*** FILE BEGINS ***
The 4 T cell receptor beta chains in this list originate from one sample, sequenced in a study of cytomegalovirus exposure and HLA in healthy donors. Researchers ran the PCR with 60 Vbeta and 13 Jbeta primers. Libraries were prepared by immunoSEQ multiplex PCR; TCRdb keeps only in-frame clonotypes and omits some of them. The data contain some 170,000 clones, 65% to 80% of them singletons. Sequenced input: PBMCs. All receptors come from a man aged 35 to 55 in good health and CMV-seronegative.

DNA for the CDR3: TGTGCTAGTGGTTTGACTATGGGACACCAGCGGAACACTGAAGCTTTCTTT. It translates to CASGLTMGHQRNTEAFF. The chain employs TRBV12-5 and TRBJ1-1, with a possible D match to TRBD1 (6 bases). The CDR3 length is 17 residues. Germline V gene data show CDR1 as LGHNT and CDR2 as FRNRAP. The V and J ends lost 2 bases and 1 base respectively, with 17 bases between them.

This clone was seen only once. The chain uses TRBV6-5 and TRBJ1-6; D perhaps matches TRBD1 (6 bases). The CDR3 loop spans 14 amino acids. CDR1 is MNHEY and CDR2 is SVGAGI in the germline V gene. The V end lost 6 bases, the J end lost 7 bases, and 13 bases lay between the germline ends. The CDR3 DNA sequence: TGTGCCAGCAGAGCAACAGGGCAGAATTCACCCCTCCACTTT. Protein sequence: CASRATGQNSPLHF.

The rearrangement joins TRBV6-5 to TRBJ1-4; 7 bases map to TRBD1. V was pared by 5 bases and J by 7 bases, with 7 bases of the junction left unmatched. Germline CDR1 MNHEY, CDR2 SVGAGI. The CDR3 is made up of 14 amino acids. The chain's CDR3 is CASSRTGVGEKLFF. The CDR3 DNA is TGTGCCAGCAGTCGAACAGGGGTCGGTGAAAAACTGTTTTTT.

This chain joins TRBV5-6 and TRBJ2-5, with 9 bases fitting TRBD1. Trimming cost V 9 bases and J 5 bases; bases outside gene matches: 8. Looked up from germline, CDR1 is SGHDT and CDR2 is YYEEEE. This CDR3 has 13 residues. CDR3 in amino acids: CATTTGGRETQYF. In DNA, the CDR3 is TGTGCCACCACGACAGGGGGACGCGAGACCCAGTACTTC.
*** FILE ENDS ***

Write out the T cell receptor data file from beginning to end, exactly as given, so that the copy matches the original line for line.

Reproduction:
The 4 T cell receptor beta chains in this list originate from one sample, sequenced in a study of cytomegalovirus exposure and HLA in healthy donors. Researchers ran the PCR with 60 Vbeta and 13 Jbeta primers. Libraries were prepared by immunoSEQ multiplex PCR; TCRdb keeps only in-frame clonotypes and omits some of them. The data contain some 170,000 clones, 65% to 80% of them singletons. Sequenced input: PBMCs. All receptors come from a man aged 35 to 55 in good health and CMV-seronegative.

DNA for the CDR3: TGTGCTAGTGGTTTGACTATGGGACACCAGCGGAACACTGAAGCTTTCTTT. It translates to CASGLTMGHQRNTEAFF. The chain employs TRBV12-5 and TRBJ1-1, with a possible D match to TRBD1 (6 bases). The CDR3 length is 17 residues. Germline V gene data show CDR1 as LGHNT and CDR2 as FRNRAP. The V and J ends lost 2 bases and 1 base respectively, with 17 bases between them.

This clone was seen only once. The chain uses TRBV6-5 and TRBJ1-6; D perhaps matches TRBD1 (6 bases). The CDR3 loop spans 14 amino acids. CDR1 is MNHEY and CDR2 is SVGAGI in the germline V gene. The V end lost 6 bases, the J end lost 7 bases, and 13 bases lay between the germline ends. The CDR3 DNA sequence: TGTGCCAGCAGAGCAACAGGGCAGAATTCACCCCTCCACTTT. Protein sequence: CASRATGQNSPLHF.

The rearrangement joins TRBV6-5 to TRBJ1-4; 7 bases map to TRBD1. V was pared by 5 bases and J by 7 bases, with 7 bases of the junction left unmatched. Germline CDR1 MNHEY, CDR2 SVGAGI. The CDR3 is made up of 14 amino acids. The chain's CDR3 is CASSRTGVGEKLFF. The CDR3 DNA is TGTGCCAGCAGTCGAACAGGGGTCGGTGAAAAACTGTTTTTT.

This chain joins TRBV5-6 and TRBJ2-5, with 9 bases fitting TRBD1. Trimming cost V 9 bases and J 5 bases; bases outside gene matches: 8. Looked up from germline, CDR1 is SGHDT and CDR2 is YYEEEE. This CDR3 has 13 residues. CDR3 in amino acids: CATTTGGRETQYF. In DNA, the CDR3 is TGTGCCACCACGACAGGGGGACGCGAGACCCAGTACTTC.